Proving industrial hemp’s viability as a replacement for petroleum based plastics or non-renewable fuel for automobiles is simple. Researchers and developers create plastics and fuels from industrial hemp, apply them in real life situations, and if they work—you have a product that is ready for market.

However, while it is legal to create hemp products for human consumption, it is challenging for marketers to express the true health benefits of these products. Marketers may discuss hemp’s healthy nutrients, proteins, and vitamins, but may not make claims about the health/medical efficacy of hemp’s non-psychoactive cannabinoid, cannabidiol (CBD).

This challenge is the direct result of the Food and Drug Administration’s (FDA) position on CBD. Because CBD is not approved by the FDA as a drug, marketers of any product designed to deliver CBD to the consumer must tiptoe around the language they use to express its health benefits.

For example, we may not say, “ Hemp oil, rich in CBD, can cure cancer.” But we can say, “ Hemp oil, rich in cannabinoids, can improve your quality of life.” Granted, CBD is not guaranteed to cure cancer but neither are the various man-made medications that your doctor could prescribe.

By saying, “improve your quality of life”, marketers are trying to appeal to your desire to feel better, without referencing the specific disease or condition you might be treating.

You might also notice that we substitute the word “cannabinoids” for the acronym “CBD” in the example. This is to further protect the company or product from violating the FDA position. While this substitution functions as a protection from violating FDA policies, it can dangerously confuse the consumer—(which inherently violates Federal Trade Commission advertising guidelines).

Despite the copious amounts of anecdotal evidence suggesting CBD products can treat, cure, or mitigate diseases and medical conditions, the FDA prohibits marketers of these products from referencing these successes (as a result of using CBD hemp products).

Think about it this way: Make fuel from hemp that can power your car— you can call it fuel. Make hemp products rich in CBD that actually fight disease and medical conditions—you cannot call it medicine nor explain how it works.

blindfold_000007055540smallRegardless of the current landscape surrounding the marketing of hemp and hemp products, we will continue to find creative ways to provide evidence of hemp’s potential to exist as a societal panacea. Just as our diligence paid off with the passage of Act 92, it will eventually payoff by removing the blindfolds from the eyes of hemp’s critics. In the meantime, let’s hope those blindfolds are at least made of hemp.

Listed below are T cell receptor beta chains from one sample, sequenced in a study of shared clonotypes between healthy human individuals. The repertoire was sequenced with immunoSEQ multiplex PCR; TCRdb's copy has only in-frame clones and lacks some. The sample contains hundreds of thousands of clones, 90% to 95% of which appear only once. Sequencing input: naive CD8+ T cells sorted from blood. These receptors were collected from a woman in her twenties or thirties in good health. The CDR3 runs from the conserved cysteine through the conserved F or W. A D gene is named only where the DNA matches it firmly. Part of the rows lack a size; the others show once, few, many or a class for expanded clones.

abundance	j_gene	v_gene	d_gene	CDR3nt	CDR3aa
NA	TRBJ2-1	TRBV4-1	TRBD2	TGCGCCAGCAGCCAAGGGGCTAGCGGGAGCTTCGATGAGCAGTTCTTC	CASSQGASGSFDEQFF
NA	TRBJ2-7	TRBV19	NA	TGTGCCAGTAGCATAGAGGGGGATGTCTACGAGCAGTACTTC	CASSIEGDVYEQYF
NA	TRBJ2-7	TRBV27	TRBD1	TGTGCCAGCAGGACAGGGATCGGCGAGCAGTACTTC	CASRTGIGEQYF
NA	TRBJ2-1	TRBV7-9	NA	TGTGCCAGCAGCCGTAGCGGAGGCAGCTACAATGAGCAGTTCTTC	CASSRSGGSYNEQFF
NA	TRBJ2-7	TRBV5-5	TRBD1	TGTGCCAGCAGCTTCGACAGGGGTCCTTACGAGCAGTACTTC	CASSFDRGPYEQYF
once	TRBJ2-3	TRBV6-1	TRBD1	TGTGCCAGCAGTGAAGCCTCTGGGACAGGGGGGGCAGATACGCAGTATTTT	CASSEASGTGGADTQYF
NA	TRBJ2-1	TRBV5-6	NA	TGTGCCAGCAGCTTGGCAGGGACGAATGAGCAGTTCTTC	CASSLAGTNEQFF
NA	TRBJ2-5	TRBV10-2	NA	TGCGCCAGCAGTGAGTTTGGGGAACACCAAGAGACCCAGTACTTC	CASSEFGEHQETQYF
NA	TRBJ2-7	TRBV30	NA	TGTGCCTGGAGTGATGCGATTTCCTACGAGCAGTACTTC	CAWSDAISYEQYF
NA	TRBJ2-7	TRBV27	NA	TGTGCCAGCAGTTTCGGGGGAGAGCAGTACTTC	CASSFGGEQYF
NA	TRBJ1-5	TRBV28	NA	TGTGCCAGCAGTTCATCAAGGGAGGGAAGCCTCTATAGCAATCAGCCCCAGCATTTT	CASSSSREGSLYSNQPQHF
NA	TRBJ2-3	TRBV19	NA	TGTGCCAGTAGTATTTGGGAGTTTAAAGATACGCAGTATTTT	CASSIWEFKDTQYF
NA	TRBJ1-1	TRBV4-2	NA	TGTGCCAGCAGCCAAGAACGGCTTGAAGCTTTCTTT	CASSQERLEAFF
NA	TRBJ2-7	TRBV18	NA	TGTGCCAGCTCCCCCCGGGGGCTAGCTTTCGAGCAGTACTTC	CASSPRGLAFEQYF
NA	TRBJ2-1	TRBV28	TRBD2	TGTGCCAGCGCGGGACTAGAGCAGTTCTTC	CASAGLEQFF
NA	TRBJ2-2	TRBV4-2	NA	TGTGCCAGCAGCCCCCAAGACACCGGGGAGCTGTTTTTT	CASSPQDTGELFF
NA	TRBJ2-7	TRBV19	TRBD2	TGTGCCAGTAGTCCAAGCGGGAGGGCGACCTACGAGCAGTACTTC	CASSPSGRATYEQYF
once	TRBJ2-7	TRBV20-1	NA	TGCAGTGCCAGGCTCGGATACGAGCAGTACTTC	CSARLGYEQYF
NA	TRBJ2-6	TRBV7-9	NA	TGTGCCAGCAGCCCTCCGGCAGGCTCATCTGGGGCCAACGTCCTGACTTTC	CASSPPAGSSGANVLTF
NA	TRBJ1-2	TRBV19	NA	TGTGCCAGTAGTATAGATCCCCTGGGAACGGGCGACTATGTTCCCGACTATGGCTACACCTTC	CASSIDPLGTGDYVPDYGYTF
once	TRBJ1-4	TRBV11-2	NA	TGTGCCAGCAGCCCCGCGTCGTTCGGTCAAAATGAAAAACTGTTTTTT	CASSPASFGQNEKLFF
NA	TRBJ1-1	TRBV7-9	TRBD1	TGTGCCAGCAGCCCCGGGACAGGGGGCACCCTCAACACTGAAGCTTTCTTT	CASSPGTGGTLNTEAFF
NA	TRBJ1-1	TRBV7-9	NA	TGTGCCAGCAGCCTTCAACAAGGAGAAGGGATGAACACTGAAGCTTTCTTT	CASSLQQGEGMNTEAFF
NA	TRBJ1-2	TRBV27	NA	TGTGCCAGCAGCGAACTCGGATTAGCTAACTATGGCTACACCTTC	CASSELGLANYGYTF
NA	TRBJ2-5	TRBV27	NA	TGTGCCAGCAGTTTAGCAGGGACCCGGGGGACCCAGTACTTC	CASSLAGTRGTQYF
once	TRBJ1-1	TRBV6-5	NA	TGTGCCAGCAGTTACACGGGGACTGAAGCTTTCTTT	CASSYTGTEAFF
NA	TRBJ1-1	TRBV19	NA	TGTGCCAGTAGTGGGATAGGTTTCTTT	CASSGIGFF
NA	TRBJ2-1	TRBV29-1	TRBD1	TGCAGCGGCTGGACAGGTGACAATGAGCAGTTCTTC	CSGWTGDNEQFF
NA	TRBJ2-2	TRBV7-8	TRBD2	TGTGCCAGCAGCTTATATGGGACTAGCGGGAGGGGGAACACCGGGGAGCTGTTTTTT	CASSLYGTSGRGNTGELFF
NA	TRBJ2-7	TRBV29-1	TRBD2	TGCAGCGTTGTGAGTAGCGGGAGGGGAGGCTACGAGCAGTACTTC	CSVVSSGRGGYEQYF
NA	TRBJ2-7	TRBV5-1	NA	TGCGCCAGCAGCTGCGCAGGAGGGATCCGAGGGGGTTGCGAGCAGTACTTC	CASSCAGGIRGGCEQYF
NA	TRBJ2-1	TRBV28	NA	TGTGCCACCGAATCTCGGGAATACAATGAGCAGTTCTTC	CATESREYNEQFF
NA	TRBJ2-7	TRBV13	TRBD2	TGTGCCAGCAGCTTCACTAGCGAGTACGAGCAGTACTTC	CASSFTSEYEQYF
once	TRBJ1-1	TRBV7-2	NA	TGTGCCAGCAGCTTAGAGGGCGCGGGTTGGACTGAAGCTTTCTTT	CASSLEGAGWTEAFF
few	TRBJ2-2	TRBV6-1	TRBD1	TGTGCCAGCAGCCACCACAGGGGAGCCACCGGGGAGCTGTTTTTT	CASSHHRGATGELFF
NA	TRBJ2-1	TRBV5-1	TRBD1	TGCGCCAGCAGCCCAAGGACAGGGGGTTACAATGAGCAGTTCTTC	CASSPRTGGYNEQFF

Lane Radbill is a Pennsylvania native who currently works as an independent marketing, branding and communications consultant in the cannabis industry. He has worked with leading cannabis companies and organizations to mold pro-cannabis legislation and public perception. Lane is a regular contributor to the cannabis themed publications Herb and Dope.

CBD Hemp Industry

cbdhemphoneyDuring the last presidential campaign in 2012, I was burning the midnight oil seven nights a week trying to advance the careers of the half dozen rock n’ roll bands I managed. It was during that time that one of my clients, Bill Kreutzmann from the Grateful Dead, first introduced me to cannabidiol, better known as CBD. He used it in a lotion to alleviate the tendonitis he had in his elbow after 50 years of drumming and raved over its efficacy. He explained to me that CBD was a compound derived from hemp, one of over 100 cannabinoids found in the plant. This revelation prompted me to do my own research and I soon learned this compound had therapeutic potential for a wide array of neurodegenerative diseases. In fact, as I soon discovered, the US government has held a patent on these cannabinoids as neuroprotectants and antioxidants since 2003 (Patent US6630507). I knew all I needed to know to leave my life as a music manager behind and dive in to the nascent hemp industry.

In the years since, there’s been myriad of media stories about children and adults experiencing near miraculous results in controlling symptoms of neurological disorders through the use of CBD. We have also heard from a number of professional athletes who publicize their use of CBD to mitigate the physical and mental damage they incurred while performing in their high impact sports. The word is out now: CBD is helping to improve the quality of life for millions of people.

It seems then, at least anecdotally, that CBD can provide therapeutic benefits for all walks of life; from musicians like Bill to military veterans to professional athletes, from infants to the elderly. One could argue this non-toxic, non-psychoactive compound could hold the key to the future of self-care and preventative maintenance for the masses. What then must we do to ensure the success of this exploding industry?

cbdWith such great potential on the horizon, producers of CBD products need a comprehensive regulatory framework for which to operate within. The countless success stories created a huge demand for CBD-rich hemp extracts and as a result, hundreds of companies popped up around the country to get their piece of the growing CBD pie. But where and how is the hemp grown that is ultimately used to manufacture these products? What pesticides are used? What is the condition of the soil these plants were grown in? Beyond just the cultivation practices, what quality control systems are in place throughout the extraction and packaging processes?

For this industry to survive long term, producers of CBD-rich hemp extracts should adopt the CGMP (Current Good Manufacturing Practices) standards that the US Food and Drug Administration has in place for every other product intended for human consumption. The industry could also greatly benefit from putting systems in place requiring third party testing of raw and finished materials.

The CBD hemp industry has matured to the point where legitimate consumer safety measures should be in place to ensure the purity, consistency, and quality of the products being sold. Until a federal regulatory agency such as the FDA or USDA step in, the onus will remain on CBD manufacturers to produce their products in a manner that is best for the hemp industry as a whole– not just for their bottom line profits.

Ryan Kingsbury is an independent marketing, branding and communications consultant in the cannabis industry.  He spearheaded the ‘When the Bright Lights Fade’ campaign, an ongoing effort that has helped drive a national conversation about responsible cannabis use in professional sports.  Prior to his work in the cannabis industry, Kingsbury spent 10 years in the music industry as an artist manager.